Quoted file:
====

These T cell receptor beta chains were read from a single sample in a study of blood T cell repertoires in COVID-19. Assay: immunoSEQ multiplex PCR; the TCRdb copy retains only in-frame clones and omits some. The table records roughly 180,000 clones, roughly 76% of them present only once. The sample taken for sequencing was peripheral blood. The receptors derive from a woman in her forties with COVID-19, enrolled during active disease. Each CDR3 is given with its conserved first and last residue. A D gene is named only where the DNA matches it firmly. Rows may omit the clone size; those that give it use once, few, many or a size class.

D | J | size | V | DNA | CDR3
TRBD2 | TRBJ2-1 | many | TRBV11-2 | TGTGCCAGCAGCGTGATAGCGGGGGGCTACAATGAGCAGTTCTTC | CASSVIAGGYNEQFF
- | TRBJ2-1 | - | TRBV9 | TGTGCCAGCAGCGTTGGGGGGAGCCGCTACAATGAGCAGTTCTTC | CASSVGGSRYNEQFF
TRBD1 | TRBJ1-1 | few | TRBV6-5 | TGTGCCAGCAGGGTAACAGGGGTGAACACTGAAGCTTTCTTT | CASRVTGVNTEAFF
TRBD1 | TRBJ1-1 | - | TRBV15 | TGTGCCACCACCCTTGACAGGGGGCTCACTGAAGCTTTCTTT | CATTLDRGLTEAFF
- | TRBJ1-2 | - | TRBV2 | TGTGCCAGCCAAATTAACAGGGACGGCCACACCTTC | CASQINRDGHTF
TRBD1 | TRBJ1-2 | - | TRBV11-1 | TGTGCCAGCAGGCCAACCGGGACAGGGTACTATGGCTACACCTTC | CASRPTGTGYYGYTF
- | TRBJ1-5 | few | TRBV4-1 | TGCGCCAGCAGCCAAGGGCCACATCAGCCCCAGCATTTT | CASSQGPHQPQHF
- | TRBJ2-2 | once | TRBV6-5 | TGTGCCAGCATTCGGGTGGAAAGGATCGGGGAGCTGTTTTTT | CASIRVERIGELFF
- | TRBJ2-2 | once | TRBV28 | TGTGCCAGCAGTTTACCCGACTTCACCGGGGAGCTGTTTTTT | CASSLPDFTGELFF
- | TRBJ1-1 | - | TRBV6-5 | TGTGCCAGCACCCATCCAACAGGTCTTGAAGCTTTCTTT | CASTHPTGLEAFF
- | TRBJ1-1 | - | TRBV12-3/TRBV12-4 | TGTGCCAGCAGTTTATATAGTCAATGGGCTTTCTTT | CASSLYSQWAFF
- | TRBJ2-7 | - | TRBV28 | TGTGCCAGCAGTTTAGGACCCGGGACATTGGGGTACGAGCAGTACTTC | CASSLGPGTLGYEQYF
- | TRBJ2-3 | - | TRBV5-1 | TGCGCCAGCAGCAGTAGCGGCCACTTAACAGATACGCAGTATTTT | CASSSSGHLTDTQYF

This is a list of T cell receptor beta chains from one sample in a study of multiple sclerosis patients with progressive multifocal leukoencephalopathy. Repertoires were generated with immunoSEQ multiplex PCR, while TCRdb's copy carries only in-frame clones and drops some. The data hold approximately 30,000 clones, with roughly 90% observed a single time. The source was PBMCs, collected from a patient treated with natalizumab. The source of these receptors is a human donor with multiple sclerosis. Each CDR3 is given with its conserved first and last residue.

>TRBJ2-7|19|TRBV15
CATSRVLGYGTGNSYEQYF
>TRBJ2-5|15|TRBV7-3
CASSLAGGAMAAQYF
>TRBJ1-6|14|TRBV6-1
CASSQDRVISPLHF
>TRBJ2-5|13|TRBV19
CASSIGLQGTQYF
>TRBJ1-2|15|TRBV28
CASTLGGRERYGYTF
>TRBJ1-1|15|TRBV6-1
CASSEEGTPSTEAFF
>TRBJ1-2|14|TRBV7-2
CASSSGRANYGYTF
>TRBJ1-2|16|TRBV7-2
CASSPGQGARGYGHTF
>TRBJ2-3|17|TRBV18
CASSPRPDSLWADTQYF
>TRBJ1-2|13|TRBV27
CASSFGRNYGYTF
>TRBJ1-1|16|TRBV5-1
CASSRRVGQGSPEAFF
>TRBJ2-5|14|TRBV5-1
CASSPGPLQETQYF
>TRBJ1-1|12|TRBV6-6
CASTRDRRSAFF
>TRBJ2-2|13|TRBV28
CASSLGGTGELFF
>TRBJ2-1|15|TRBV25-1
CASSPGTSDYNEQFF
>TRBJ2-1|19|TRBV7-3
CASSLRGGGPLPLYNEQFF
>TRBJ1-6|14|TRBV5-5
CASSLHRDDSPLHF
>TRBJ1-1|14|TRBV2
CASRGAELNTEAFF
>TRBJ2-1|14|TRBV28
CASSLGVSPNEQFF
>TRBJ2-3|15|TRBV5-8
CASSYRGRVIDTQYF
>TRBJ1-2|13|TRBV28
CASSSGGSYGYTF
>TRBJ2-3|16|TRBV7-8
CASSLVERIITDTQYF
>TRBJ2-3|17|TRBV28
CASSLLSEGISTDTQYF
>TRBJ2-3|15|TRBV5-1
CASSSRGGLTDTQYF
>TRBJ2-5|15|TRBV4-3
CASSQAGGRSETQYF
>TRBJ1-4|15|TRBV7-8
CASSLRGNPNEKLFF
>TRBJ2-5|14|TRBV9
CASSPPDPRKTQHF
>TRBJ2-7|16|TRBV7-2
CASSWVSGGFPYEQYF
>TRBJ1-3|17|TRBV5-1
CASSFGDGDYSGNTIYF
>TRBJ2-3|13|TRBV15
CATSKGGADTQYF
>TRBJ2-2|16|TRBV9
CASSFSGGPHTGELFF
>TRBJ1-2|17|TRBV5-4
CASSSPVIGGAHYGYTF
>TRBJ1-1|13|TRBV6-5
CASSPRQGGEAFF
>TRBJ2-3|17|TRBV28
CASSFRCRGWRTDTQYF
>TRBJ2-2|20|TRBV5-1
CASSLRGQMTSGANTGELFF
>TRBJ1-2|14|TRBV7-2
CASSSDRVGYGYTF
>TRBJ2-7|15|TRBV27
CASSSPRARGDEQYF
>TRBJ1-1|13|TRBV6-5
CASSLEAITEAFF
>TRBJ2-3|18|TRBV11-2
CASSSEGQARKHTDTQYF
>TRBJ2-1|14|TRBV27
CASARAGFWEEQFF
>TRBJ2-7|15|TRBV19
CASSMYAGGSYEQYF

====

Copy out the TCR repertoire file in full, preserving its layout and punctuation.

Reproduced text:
These T cell receptor beta chains were read from a single sample in a study of blood T cell repertoires in COVID-19. Assay: immunoSEQ multiplex PCR; the TCRdb copy retains only in-frame clones and omits some. The table records roughly 180,000 clones, roughly 76% of them present only once. The sample taken for sequencing was peripheral blood. The receptors derive from a woman in her forties with COVID-19, enrolled during active disease. Each CDR3 is given with its conserved first and last residue. A D gene is named only where the DNA matches it firmly. Rows may omit the clone size; those that give it use once, few, many or a size class.

D | J | size | V | DNA | CDR3
TRBD2 | TRBJ2-1 | many | TRBV11-2 | TGTGCCAGCAGCGTGATAGCGGGGGGCTACAATGAGCAGTTCTTC | CASSVIAGGYNEQFF
- | TRBJ2-1 | - | TRBV9 | TGTGCCAGCAGCGTTGGGGGGAGCCGCTACAATGAGCAGTTCTTC | CASSVGGSRYNEQFF
TRBD1 | TRBJ1-1 | few | TRBV6-5 | TGTGCCAGCAGGGTAACAGGGGTGAACACTGAAGCTTTCTTT | CASRVTGVNTEAFF
TRBD1 | TRBJ1-1 | - | TRBV15 | TGTGCCACCACCCTTGACAGGGGGCTCACTGAAGCTTTCTTT | CATTLDRGLTEAFF
- | TRBJ1-2 | - | TRBV2 | TGTGCCAGCCAAATTAACAGGGACGGCCACACCTTC | CASQINRDGHTF
TRBD1 | TRBJ1-2 | - | TRBV11-1 | TGTGCCAGCAGGCCAACCGGGACAGGGTACTATGGCTACACCTTC | CASRPTGTGYYGYTF
- | TRBJ1-5 | few | TRBV4-1 | TGCGCCAGCAGCCAAGGGCCACATCAGCCCCAGCATTTT | CASSQGPHQPQHF
- | TRBJ2-2 | once | TRBV6-5 | TGTGCCAGCATTCGGGTGGAAAGGATCGGGGAGCTGTTTTTT | CASIRVERIGELFF
- | TRBJ2-2 | once | TRBV28 | TGTGCCAGCAGTTTACCCGACTTCACCGGGGAGCTGTTTTTT | CASSLPDFTGELFF
- | TRBJ1-1 | - | TRBV6-5 | TGTGCCAGCACCCATCCAACAGGTCTTGAAGCTTTCTTT | CASTHPTGLEAFF
- | TRBJ1-1 | - | TRBV12-3/TRBV12-4 | TGTGCCAGCAGTTTATATAGTCAATGGGCTTTCTTT | CASSLYSQWAFF
- | TRBJ2-7 | - | TRBV28 | TGTGCCAGCAGTTTAGGACCCGGGACATTGGGGTACGAGCAGTACTTC | CASSLGPGTLGYEQYF
- | TRBJ2-3 | - | TRBV5-1 | TGCGCCAGCAGCAGTAGCGGCCACTTAACAGATACGCAGTATTTT | CASSSSGHLTDTQYF

This is a list of T cell receptor beta chains from one sample in a study of multiple sclerosis patients with progressive multifocal leukoencephalopathy. Repertoires were generated with immunoSEQ multiplex PCR, while TCRdb's copy carries only in-frame clones and drops some. The data hold approximately 30,000 clones, with roughly 90% observed a single time. The source was PBMCs, collected from a patient treated with natalizumab. The source of these receptors is a human donor with multiple sclerosis. Each CDR3 is given with its conserved first and last residue.

>TRBJ2-7|19|TRBV15
CATSRVLGYGTGNSYEQYF
>TRBJ2-5|15|TRBV7-3
CASSLAGGAMAAQYF
>TRBJ1-6|14|TRBV6-1
CASSQDRVISPLHF
>TRBJ2-5|13|TRBV19
CASSIGLQGTQYF
>TRBJ1-2|15|TRBV28
CASTLGGRERYGYTF
>TRBJ1-1|15|TRBV6-1
CASSEEGTPSTEAFF
>TRBJ1-2|14|TRBV7-2
CASSSGRANYGYTF
>TRBJ1-2|16|TRBV7-2
CASSPGQGARGYGHTF
>TRBJ2-3|17|TRBV18
CASSPRPDSLWADTQYF
>TRBJ1-2|13|TRBV27
CASSFGRNYGYTF
>TRBJ1-1|16|TRBV5-1
CASSRRVGQGSPEAFF
>TRBJ2-5|14|TRBV5-1
CASSPGPLQETQYF
>TRBJ1-1|12|TRBV6-6
CASTRDRRSAFF
>TRBJ2-2|13|TRBV28
CASSLGGTGELFF
>TRBJ2-1|15|TRBV25-1
CASSPGTSDYNEQFF
>TRBJ2-1|19|TRBV7-3
CASSLRGGGPLPLYNEQFF
>TRBJ1-6|14|TRBV5-5
CASSLHRDDSPLHF
>TRBJ1-1|14|TRBV2
CASRGAELNTEAFF
>TRBJ2-1|14|TRBV28
CASSLGVSPNEQFF
>TRBJ2-3|15|TRBV5-8
CASSYRGRVIDTQYF
>TRBJ1-2|13|TRBV28
CASSSGGSYGYTF
>TRBJ2-3|16|TRBV7-8
CASSLVERIITDTQYF
>TRBJ2-3|17|TRBV28
CASSLLSEGISTDTQYF
>TRBJ2-3|15|TRBV5-1
CASSSRGGLTDTQYF
>TRBJ2-5|15|TRBV4-3
CASSQAGGRSETQYF
>TRBJ1-4|15|TRBV7-8
CASSLRGNPNEKLFF
>TRBJ2-5|14|TRBV9
CASSPPDPRKTQHF
>TRBJ2-7|16|TRBV7-2
CASSWVSGGFPYEQYF
>TRBJ1-3|17|TRBV5-1
CASSFGDGDYSGNTIYF
>TRBJ2-3|13|TRBV15
CATSKGGADTQYF
>TRBJ2-2|16|TRBV9
CASSFSGGPHTGELFF
>TRBJ1-2|17|TRBV5-4
CASSSPVIGGAHYGYTF
>TRBJ1-1|13|TRBV6-5
CASSPRQGGEAFF
>TRBJ2-3|17|TRBV28
CASSFRCRGWRTDTQYF
>TRBJ2-2|20|TRBV5-1
CASSLRGQMTSGANTGELFF
>TRBJ1-2|14|TRBV7-2
CASSSDRVGYGYTF
>TRBJ2-7|15|TRBV27
CASSSPRARGDEQYF
>TRBJ1-1|13|TRBV6-5
CASSLEAITEAFF
>TRBJ2-3|18|TRBV11-2
CASSSEGQARKHTDTQYF
>TRBJ2-1|14|TRBV27
CASARAGFWEEQFF
>TRBJ2-7|15|TRBV19
CASSMYAGGSYEQYF